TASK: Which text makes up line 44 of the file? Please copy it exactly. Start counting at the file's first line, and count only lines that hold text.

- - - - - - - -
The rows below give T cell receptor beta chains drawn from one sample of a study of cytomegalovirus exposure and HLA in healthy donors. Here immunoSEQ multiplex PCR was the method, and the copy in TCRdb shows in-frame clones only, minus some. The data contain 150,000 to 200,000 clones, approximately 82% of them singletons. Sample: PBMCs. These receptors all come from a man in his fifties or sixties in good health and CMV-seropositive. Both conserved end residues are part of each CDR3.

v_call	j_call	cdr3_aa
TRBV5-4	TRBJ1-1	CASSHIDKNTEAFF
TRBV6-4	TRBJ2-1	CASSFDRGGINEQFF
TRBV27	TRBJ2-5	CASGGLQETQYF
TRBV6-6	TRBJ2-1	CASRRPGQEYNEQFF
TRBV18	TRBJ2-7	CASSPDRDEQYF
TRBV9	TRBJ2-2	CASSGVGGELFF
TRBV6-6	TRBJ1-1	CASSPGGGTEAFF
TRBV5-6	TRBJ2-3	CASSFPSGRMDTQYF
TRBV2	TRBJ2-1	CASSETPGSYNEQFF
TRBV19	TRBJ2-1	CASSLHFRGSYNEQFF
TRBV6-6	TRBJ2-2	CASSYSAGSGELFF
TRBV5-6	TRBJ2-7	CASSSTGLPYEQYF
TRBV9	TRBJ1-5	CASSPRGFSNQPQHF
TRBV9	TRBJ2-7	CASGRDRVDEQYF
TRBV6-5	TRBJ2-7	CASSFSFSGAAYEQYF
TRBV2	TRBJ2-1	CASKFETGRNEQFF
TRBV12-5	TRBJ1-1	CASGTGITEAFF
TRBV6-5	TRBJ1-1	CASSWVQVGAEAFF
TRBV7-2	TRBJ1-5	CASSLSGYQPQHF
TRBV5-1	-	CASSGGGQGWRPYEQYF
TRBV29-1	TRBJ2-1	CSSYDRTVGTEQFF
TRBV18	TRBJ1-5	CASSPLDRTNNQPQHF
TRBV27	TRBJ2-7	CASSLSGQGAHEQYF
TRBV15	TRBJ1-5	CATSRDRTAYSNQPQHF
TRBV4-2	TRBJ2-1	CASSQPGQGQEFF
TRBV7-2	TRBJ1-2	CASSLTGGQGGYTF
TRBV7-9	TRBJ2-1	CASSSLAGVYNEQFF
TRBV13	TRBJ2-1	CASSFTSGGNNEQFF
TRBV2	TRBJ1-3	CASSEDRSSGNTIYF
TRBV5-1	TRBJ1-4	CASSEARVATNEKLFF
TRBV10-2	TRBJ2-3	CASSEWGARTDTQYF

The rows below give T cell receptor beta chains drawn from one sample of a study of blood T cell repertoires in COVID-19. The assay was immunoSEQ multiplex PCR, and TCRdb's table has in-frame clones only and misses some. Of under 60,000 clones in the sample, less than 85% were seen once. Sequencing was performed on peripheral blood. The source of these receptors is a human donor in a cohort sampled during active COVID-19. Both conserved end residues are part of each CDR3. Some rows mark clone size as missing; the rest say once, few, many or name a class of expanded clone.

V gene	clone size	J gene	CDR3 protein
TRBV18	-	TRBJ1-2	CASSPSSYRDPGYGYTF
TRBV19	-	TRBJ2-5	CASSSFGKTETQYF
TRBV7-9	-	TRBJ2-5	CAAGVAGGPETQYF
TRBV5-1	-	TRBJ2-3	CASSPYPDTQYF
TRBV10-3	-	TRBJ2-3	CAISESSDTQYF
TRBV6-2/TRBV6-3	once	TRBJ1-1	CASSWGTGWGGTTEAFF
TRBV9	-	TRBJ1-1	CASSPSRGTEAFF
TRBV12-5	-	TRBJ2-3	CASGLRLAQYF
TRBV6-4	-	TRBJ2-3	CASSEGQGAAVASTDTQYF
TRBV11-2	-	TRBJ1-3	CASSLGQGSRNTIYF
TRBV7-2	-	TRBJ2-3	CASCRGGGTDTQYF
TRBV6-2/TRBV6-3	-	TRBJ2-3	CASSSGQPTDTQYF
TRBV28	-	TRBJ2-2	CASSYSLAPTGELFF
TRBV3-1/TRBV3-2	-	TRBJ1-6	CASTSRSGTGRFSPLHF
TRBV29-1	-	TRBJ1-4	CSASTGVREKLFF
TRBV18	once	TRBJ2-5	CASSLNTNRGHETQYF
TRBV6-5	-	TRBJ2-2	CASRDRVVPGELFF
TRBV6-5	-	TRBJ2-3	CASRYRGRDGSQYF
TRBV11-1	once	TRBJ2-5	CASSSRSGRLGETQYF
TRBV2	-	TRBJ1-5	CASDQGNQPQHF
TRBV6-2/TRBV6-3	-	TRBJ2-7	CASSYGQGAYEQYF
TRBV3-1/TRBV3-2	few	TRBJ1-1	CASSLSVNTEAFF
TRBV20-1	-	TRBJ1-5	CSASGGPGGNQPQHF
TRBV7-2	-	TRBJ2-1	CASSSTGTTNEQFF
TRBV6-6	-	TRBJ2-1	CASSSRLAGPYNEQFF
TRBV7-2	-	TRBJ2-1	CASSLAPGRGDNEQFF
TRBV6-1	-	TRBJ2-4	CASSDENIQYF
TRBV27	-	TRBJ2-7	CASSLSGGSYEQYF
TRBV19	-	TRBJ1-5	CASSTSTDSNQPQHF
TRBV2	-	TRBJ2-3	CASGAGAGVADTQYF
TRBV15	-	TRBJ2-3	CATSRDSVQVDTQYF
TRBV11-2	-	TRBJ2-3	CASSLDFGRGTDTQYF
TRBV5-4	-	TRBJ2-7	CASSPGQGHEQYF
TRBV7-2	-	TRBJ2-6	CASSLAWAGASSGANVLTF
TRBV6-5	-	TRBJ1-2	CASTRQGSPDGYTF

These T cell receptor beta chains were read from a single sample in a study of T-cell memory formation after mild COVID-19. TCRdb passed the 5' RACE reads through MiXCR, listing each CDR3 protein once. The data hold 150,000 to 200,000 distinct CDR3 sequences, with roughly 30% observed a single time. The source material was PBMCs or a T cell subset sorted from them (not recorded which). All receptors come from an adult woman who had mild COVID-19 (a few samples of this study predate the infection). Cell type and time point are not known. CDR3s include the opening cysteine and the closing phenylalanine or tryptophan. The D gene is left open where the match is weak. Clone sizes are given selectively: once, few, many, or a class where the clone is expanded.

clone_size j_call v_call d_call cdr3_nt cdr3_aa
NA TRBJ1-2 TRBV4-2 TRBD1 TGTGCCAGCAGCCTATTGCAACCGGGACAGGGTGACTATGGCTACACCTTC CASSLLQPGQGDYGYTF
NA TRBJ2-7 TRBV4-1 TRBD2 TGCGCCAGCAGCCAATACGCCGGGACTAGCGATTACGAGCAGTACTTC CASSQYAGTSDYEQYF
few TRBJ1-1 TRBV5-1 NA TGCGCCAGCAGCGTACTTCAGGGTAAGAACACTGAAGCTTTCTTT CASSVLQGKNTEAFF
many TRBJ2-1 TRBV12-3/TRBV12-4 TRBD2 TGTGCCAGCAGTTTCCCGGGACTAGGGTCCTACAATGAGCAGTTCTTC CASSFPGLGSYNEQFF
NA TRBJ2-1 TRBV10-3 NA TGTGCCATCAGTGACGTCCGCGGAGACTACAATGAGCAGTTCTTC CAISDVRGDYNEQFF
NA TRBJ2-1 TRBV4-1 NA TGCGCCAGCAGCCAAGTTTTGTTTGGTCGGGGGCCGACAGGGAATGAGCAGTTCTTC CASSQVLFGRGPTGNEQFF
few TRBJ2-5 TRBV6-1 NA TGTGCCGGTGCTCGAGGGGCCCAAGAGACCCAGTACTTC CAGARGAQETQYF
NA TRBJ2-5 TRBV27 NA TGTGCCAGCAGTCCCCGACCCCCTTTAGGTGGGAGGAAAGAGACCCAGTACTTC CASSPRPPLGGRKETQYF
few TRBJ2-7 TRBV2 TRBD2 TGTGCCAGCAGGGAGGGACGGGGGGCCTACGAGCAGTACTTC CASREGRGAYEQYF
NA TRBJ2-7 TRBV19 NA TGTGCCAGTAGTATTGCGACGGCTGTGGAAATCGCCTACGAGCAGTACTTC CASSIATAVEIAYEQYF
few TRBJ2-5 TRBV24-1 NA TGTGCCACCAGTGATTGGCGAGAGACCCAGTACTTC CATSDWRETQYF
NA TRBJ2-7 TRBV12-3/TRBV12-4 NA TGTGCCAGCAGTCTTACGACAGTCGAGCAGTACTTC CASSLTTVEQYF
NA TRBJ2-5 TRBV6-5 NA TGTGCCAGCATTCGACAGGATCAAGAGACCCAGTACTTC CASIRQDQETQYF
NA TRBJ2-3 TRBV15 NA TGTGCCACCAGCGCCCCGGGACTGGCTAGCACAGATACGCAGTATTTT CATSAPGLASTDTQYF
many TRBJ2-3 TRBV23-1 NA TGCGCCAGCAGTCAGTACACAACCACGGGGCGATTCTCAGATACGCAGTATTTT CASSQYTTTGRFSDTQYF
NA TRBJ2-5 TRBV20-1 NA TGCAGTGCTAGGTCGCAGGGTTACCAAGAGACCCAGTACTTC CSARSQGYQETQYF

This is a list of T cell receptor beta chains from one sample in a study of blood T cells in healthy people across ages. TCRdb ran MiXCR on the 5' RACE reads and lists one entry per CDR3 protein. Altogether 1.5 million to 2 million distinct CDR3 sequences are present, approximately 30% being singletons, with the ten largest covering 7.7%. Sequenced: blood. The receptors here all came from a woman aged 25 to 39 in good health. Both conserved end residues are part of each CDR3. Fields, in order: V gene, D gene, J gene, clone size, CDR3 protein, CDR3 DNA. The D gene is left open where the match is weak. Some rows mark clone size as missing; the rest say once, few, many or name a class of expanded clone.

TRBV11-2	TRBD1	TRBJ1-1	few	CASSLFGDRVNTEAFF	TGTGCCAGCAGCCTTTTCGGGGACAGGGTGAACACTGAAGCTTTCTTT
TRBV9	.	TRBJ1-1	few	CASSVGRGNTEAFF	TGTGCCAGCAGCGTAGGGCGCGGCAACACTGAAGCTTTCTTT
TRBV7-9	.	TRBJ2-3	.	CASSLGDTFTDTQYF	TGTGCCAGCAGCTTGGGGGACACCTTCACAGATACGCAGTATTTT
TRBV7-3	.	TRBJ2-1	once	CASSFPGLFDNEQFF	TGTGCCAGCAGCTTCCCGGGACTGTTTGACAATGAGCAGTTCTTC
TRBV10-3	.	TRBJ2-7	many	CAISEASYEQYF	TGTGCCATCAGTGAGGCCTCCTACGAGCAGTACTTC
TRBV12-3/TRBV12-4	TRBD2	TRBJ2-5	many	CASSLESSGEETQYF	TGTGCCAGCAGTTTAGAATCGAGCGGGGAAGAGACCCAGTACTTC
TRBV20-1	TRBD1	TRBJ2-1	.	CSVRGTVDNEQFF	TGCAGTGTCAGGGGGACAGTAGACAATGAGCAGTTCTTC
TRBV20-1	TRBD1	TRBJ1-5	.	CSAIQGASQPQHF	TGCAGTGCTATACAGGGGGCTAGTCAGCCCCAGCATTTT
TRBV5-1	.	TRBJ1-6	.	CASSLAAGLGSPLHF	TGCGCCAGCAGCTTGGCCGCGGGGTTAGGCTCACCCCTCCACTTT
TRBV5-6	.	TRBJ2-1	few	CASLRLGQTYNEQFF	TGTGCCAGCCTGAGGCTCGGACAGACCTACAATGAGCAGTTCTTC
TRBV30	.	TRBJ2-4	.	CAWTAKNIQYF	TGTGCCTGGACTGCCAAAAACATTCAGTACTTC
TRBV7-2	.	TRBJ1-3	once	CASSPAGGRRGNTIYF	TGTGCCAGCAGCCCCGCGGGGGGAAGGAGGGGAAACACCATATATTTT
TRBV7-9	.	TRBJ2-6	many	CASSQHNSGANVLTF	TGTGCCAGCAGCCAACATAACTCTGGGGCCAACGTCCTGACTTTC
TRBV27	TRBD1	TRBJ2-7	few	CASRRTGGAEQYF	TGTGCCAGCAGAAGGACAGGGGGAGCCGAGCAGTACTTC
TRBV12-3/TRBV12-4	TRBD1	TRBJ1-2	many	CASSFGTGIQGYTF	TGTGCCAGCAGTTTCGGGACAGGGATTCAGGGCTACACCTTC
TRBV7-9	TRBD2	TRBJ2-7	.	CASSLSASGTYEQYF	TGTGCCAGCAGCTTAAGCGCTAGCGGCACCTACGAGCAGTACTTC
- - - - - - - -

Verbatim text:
TRBV6-4	-	TRBJ2-3	CASSEGQGAAVASTDTQYF